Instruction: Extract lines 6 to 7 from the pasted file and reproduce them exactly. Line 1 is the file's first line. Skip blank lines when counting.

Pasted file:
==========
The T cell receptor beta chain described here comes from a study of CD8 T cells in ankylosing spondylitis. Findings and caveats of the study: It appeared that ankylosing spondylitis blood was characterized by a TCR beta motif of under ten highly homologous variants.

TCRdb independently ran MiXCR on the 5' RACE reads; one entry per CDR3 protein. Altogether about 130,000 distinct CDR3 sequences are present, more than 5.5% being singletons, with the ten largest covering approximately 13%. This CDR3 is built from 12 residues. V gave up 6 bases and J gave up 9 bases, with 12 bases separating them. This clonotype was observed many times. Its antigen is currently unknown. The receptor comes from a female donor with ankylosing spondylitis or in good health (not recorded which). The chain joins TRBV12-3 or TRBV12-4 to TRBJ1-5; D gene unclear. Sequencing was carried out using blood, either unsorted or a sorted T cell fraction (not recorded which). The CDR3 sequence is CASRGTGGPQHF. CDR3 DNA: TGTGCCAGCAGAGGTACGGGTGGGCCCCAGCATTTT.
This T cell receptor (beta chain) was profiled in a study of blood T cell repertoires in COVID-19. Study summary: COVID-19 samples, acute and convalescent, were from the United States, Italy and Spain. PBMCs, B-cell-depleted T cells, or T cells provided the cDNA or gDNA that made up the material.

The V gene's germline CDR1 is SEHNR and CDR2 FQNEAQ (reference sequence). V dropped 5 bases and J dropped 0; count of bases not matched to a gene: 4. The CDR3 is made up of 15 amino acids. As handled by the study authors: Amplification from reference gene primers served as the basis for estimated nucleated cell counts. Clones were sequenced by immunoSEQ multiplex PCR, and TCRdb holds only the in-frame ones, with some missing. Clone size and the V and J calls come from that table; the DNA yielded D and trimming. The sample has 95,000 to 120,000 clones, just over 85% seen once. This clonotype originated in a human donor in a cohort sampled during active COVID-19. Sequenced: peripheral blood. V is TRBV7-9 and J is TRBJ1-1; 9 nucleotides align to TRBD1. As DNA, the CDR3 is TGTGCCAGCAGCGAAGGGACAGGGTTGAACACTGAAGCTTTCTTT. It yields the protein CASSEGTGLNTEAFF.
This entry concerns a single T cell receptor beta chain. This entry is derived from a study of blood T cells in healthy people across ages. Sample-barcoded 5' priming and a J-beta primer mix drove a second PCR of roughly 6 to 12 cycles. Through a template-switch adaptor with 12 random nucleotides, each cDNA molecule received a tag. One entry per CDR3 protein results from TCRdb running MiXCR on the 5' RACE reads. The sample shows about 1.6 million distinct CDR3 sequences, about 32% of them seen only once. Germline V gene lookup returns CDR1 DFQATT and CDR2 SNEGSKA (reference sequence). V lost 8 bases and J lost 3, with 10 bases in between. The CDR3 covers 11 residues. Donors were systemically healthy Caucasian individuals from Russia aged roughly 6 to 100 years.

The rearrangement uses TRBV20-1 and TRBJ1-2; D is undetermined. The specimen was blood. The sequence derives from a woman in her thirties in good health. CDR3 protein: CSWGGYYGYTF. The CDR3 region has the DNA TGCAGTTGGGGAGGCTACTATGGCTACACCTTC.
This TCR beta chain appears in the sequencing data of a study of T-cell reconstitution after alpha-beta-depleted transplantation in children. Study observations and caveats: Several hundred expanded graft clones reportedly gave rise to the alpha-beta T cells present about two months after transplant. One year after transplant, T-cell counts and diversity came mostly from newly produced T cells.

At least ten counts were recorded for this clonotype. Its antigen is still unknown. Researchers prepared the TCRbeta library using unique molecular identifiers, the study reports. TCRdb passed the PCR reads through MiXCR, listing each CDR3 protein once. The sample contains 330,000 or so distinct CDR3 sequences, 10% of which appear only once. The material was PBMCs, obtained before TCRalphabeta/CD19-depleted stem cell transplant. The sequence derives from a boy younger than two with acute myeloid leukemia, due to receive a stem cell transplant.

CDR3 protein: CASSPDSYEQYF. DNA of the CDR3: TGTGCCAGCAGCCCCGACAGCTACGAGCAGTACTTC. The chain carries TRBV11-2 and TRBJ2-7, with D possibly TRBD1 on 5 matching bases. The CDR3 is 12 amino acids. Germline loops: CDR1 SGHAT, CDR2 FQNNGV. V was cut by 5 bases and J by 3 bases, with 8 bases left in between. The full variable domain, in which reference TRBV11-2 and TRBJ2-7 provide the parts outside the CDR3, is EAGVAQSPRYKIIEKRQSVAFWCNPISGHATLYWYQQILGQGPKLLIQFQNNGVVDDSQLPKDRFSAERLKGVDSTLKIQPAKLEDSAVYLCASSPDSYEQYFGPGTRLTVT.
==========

The rearrangement uses TRBV20-1 and TRBJ1-2; D is undetermined. The specimen was blood. The sequence derives from a woman in her thirties in good health. CDR3 protein: CSWGGYYGYTF. The CDR3 region has the DNA TGCAGTTGGGGAGGCTACTATGGCTACACCTTC.
This TCR beta chain appears in the sequencing data of a study of T-cell reconstitution after alpha-beta-depleted transplantation in children. Study observations and caveats: Several hundred expanded graft clones reportedly gave rise to the alpha-beta T cells present about two months after transplant. One year after transplant, T-cell counts and diversity came mostly from newly produced T cells.